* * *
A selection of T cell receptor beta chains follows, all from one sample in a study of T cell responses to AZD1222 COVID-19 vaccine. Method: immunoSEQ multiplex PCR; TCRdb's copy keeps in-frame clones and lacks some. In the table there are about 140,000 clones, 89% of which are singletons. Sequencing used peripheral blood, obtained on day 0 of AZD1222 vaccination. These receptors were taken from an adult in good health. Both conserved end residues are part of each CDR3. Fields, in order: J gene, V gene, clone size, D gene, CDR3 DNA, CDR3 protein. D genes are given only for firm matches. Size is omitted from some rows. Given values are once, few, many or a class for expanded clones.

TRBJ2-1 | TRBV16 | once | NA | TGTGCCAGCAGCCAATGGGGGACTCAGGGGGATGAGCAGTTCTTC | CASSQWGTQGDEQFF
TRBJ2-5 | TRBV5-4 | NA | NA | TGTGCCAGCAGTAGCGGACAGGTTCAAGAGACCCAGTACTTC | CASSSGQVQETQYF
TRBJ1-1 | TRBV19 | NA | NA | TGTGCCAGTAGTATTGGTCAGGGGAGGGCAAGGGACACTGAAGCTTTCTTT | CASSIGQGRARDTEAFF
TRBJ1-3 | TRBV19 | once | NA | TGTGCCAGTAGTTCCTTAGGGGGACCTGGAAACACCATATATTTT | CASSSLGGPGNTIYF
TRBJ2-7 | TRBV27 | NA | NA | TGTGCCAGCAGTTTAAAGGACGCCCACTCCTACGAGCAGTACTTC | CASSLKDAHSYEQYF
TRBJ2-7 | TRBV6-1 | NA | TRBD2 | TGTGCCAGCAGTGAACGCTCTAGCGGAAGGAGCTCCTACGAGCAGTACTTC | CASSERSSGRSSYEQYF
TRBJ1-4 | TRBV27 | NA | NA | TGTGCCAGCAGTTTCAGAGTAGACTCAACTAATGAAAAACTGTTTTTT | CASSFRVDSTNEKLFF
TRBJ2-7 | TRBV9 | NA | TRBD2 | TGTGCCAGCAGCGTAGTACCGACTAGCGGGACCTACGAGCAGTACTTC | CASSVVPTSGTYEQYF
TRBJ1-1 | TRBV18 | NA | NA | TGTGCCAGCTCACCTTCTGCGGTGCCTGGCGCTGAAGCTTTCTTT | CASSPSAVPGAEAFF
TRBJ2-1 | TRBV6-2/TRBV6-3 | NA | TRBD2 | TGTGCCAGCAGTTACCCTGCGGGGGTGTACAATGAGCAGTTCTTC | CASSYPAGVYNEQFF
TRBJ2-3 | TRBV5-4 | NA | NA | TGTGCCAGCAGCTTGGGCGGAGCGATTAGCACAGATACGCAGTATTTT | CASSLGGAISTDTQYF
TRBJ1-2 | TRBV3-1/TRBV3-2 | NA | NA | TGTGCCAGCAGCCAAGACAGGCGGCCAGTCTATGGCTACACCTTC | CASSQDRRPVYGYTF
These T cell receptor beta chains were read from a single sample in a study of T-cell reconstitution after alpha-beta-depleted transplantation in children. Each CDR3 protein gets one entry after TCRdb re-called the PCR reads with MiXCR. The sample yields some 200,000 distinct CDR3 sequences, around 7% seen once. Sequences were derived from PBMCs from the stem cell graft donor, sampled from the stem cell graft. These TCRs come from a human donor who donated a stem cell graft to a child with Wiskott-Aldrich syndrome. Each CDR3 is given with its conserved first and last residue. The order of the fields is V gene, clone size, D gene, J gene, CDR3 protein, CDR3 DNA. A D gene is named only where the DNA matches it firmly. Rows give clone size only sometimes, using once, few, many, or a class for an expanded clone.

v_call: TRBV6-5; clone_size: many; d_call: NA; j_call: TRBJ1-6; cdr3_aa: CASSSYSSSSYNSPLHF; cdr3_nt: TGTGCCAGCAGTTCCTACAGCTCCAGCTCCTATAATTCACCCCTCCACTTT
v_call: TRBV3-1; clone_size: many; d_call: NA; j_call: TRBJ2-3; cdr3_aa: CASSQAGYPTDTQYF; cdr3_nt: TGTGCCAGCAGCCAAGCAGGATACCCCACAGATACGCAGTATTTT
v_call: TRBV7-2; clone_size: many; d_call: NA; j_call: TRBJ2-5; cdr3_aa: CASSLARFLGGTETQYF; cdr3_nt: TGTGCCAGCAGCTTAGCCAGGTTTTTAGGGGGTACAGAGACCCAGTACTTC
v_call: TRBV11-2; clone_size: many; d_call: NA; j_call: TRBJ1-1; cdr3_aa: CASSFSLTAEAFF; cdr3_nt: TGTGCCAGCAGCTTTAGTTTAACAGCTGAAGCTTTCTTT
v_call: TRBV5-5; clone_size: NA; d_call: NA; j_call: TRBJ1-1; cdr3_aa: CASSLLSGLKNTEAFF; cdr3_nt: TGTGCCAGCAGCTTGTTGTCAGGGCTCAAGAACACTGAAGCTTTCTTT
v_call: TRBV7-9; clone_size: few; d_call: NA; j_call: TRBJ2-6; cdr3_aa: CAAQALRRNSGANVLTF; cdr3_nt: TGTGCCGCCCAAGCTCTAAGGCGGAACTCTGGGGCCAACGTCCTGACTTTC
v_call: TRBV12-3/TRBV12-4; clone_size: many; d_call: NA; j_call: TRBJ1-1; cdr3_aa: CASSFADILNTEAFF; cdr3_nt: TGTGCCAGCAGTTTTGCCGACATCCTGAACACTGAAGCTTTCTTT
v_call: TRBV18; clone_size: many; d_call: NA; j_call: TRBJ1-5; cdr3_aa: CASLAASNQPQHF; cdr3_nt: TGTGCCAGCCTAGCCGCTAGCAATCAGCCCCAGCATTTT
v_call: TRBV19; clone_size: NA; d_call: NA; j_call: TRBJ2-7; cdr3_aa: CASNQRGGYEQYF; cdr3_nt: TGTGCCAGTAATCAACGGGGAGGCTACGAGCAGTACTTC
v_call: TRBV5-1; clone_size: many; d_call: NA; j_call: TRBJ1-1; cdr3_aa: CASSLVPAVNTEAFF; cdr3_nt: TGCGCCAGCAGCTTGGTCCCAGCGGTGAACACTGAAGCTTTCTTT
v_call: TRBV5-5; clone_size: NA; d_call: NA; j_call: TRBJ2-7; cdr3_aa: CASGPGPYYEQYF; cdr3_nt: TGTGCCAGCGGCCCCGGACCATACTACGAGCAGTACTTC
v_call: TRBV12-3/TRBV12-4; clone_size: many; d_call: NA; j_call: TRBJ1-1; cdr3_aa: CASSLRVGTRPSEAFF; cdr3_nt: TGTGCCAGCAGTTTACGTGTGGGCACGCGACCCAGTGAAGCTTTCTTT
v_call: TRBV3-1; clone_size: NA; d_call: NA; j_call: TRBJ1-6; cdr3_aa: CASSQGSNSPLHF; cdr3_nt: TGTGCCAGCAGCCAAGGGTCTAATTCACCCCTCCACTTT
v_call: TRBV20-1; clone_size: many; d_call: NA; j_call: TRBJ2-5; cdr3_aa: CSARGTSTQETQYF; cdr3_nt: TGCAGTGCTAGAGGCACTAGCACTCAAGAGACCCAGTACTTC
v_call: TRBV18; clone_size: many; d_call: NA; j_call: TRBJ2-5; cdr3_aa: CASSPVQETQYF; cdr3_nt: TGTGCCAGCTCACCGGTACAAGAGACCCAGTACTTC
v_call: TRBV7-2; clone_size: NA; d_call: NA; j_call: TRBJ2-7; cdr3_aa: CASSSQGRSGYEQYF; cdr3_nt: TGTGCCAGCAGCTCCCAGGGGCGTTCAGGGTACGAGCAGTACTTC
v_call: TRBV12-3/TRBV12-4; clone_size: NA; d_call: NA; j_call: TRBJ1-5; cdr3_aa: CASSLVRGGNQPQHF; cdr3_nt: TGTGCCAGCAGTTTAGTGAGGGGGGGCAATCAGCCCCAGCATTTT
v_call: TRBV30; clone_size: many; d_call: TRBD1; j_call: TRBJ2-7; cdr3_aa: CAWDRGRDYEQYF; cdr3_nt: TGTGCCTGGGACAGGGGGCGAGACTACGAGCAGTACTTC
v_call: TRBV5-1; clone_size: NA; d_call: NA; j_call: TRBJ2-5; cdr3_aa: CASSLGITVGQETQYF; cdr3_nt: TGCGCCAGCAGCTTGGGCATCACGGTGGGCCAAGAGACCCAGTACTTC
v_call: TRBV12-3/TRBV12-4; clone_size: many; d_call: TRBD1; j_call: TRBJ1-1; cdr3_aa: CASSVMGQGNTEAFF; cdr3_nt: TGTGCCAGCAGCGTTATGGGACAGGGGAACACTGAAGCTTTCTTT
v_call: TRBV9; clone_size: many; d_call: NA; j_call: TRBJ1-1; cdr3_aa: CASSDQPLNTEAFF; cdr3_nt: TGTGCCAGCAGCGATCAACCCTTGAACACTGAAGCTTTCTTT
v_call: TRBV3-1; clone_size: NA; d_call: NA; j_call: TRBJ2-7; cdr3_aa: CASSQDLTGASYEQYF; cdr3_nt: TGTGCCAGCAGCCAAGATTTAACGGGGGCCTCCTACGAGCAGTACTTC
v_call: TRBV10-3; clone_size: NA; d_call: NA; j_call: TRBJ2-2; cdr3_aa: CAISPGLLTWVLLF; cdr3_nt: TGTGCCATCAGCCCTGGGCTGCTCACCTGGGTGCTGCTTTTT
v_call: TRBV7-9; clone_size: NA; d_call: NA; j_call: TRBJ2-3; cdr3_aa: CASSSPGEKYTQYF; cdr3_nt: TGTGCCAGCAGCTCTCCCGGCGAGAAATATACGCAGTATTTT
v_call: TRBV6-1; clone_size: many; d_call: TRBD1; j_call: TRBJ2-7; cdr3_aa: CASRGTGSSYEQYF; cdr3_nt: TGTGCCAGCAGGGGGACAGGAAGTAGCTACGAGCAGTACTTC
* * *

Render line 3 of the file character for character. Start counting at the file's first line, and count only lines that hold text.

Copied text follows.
TRBJ2-5 | TRBV5-4 | NA | NA | TGTGCCAGCAGTAGCGGACAGGTTCAAGAGACCCAGTACTTC | CASSSGQVQETQYF